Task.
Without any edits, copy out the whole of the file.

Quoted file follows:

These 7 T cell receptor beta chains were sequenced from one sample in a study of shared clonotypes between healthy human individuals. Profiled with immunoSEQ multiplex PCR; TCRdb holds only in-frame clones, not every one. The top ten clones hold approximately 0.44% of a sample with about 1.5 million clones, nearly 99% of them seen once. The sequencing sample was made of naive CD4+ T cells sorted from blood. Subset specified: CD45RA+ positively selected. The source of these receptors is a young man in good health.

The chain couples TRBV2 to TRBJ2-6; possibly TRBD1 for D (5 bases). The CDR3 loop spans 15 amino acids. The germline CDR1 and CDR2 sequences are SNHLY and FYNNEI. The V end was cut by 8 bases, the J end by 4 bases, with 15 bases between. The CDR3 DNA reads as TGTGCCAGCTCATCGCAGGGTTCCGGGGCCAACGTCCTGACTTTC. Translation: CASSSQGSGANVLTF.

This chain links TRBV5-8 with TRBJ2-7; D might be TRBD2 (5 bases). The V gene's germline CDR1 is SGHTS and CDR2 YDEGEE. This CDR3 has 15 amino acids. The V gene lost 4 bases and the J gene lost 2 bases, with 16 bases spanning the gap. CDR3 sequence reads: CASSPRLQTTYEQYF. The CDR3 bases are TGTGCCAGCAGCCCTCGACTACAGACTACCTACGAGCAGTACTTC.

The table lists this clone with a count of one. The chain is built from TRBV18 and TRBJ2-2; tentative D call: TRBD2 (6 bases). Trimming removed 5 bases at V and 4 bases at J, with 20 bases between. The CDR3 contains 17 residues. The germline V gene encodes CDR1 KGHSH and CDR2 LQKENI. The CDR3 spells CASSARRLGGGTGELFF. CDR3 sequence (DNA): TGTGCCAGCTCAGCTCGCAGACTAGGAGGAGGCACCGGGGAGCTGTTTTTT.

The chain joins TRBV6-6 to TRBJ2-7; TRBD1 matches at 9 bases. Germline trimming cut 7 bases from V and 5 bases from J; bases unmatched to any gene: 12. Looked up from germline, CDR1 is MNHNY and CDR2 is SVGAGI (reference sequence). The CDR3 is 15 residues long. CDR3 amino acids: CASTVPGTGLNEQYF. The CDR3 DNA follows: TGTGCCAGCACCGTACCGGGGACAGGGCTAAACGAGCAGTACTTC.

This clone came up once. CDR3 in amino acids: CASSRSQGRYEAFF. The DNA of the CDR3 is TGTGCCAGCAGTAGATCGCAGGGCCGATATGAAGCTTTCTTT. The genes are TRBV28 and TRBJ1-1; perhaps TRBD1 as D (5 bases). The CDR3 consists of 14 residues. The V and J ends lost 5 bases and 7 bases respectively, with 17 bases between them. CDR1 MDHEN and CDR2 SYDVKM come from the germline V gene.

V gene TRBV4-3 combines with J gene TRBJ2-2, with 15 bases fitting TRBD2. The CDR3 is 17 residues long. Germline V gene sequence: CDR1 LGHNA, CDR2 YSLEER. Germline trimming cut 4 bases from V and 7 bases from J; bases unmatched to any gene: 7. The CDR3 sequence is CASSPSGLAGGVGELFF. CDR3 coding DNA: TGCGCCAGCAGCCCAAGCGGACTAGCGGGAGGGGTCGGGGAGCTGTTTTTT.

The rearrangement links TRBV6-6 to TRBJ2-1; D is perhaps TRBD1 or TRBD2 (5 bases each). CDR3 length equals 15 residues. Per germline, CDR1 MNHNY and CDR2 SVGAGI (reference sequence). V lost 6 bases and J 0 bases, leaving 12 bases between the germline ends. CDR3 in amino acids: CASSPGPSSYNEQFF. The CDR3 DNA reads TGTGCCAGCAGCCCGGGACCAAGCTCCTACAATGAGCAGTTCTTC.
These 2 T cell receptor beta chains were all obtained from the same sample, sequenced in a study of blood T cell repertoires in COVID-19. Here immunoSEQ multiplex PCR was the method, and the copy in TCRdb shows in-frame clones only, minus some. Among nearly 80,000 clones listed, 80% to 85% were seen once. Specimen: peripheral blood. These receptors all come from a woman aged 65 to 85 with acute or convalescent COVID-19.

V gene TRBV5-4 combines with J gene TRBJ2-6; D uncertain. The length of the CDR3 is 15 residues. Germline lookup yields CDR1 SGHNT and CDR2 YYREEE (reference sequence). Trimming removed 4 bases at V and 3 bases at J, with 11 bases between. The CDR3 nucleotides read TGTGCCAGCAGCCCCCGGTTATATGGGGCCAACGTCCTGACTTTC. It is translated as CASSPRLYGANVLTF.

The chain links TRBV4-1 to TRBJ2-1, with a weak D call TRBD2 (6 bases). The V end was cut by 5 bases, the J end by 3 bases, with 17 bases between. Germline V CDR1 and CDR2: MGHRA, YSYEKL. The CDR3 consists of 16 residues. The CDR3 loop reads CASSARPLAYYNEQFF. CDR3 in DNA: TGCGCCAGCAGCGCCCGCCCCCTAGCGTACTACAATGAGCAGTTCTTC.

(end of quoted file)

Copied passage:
These 7 T cell receptor beta chains were sequenced from one sample in a study of shared clonotypes between healthy human individuals. Profiled with immunoSEQ multiplex PCR; TCRdb holds only in-frame clones, not every one. The top ten clones hold approximately 0.44% of a sample with about 1.5 million clones, nearly 99% of them seen once. The sequencing sample was made of naive CD4+ T cells sorted from blood. Subset specified: CD45RA+ positively selected. The source of these receptors is a young man in good health.

The chain couples TRBV2 to TRBJ2-6; possibly TRBD1 for D (5 bases). The CDR3 loop spans 15 amino acids. The germline CDR1 and CDR2 sequences are SNHLY and FYNNEI. The V end was cut by 8 bases, the J end by 4 bases, with 15 bases between. The CDR3 DNA reads as TGTGCCAGCTCATCGCAGGGTTCCGGGGCCAACGTCCTGACTTTC. Translation: CASSSQGSGANVLTF.

This chain links TRBV5-8 with TRBJ2-7; D might be TRBD2 (5 bases). The V gene's germline CDR1 is SGHTS and CDR2 YDEGEE. This CDR3 has 15 amino acids. The V gene lost 4 bases and the J gene lost 2 bases, with 16 bases spanning the gap. CDR3 sequence reads: CASSPRLQTTYEQYF. The CDR3 bases are TGTGCCAGCAGCCCTCGACTACAGACTACCTACGAGCAGTACTTC.

The table lists this clone with a count of one. The chain is built from TRBV18 and TRBJ2-2; tentative D call: TRBD2 (6 bases). Trimming removed 5 bases at V and 4 bases at J, with 20 bases between. The CDR3 contains 17 residues. The germline V gene encodes CDR1 KGHSH and CDR2 LQKENI. The CDR3 spells CASSARRLGGGTGELFF. CDR3 sequence (DNA): TGTGCCAGCTCAGCTCGCAGACTAGGAGGAGGCACCGGGGAGCTGTTTTTT.

The chain joins TRBV6-6 to TRBJ2-7; TRBD1 matches at 9 bases. Germline trimming cut 7 bases from V and 5 bases from J; bases unmatched to any gene: 12. Looked up from germline, CDR1 is MNHNY and CDR2 is SVGAGI (reference sequence). The CDR3 is 15 residues long. CDR3 amino acids: CASTVPGTGLNEQYF. The CDR3 DNA follows: TGTGCCAGCACCGTACCGGGGACAGGGCTAAACGAGCAGTACTTC.

This clone came up once. CDR3 in amino acids: CASSRSQGRYEAFF. The DNA of the CDR3 is TGTGCCAGCAGTAGATCGCAGGGCCGATATGAAGCTTTCTTT. The genes are TRBV28 and TRBJ1-1; perhaps TRBD1 as D (5 bases). The CDR3 consists of 14 residues. The V and J ends lost 5 bases and 7 bases respectively, with 17 bases between them. CDR1 MDHEN and CDR2 SYDVKM come from the germline V gene.

V gene TRBV4-3 combines with J gene TRBJ2-2, with 15 bases fitting TRBD2. The CDR3 is 17 residues long. Germline V gene sequence: CDR1 LGHNA, CDR2 YSLEER. Germline trimming cut 4 bases from V and 7 bases from J; bases unmatched to any gene: 7. The CDR3 sequence is CASSPSGLAGGVGELFF. CDR3 coding DNA: TGCGCCAGCAGCCCAAGCGGACTAGCGGGAGGGGTCGGGGAGCTGTTTTTT.

The rearrangement links TRBV6-6 to TRBJ2-1; D is perhaps TRBD1 or TRBD2 (5 bases each). CDR3 length equals 15 residues. Per germline, CDR1 MNHNY and CDR2 SVGAGI (reference sequence). V lost 6 bases and J 0 bases, leaving 12 bases between the germline ends. CDR3 in amino acids: CASSPGPSSYNEQFF. The CDR3 DNA reads TGTGCCAGCAGCCCGGGACCAAGCTCCTACAATGAGCAGTTCTTC.
These 2 T cell receptor beta chains were all obtained from the same sample, sequenced in a study of blood T cell repertoires in COVID-19. Here immunoSEQ multiplex PCR was the method, and the copy in TCRdb shows in-frame clones only, minus some. Among nearly 80,000 clones listed, 80% to 85% were seen once. Specimen: peripheral blood. These receptors all come from a woman aged 65 to 85 with acute or convalescent COVID-19.

V gene TRBV5-4 combines with J gene TRBJ2-6; D uncertain. The length of the CDR3 is 15 residues. Germline lookup yields CDR1 SGHNT and CDR2 YYREEE (reference sequence). Trimming removed 4 bases at V and 3 bases at J, with 11 bases between. The CDR3 nucleotides read TGTGCCAGCAGCCCCCGGTTATATGGGGCCAACGTCCTGACTTTC. It is translated as CASSPRLYGANVLTF.

The chain links TRBV4-1 to TRBJ2-1, with a weak D call TRBD2 (6 bases). The V end was cut by 5 bases, the J end by 3 bases, with 17 bases between. Germline V CDR1 and CDR2: MGHRA, YSYEKL. The CDR3 consists of 16 residues. The CDR3 loop reads CASSARPLAYYNEQFF. CDR3 in DNA: TGCGCCAGCAGCGCCCGCCCCCTAGCGTACTACAATGAGCAGTTCTTC.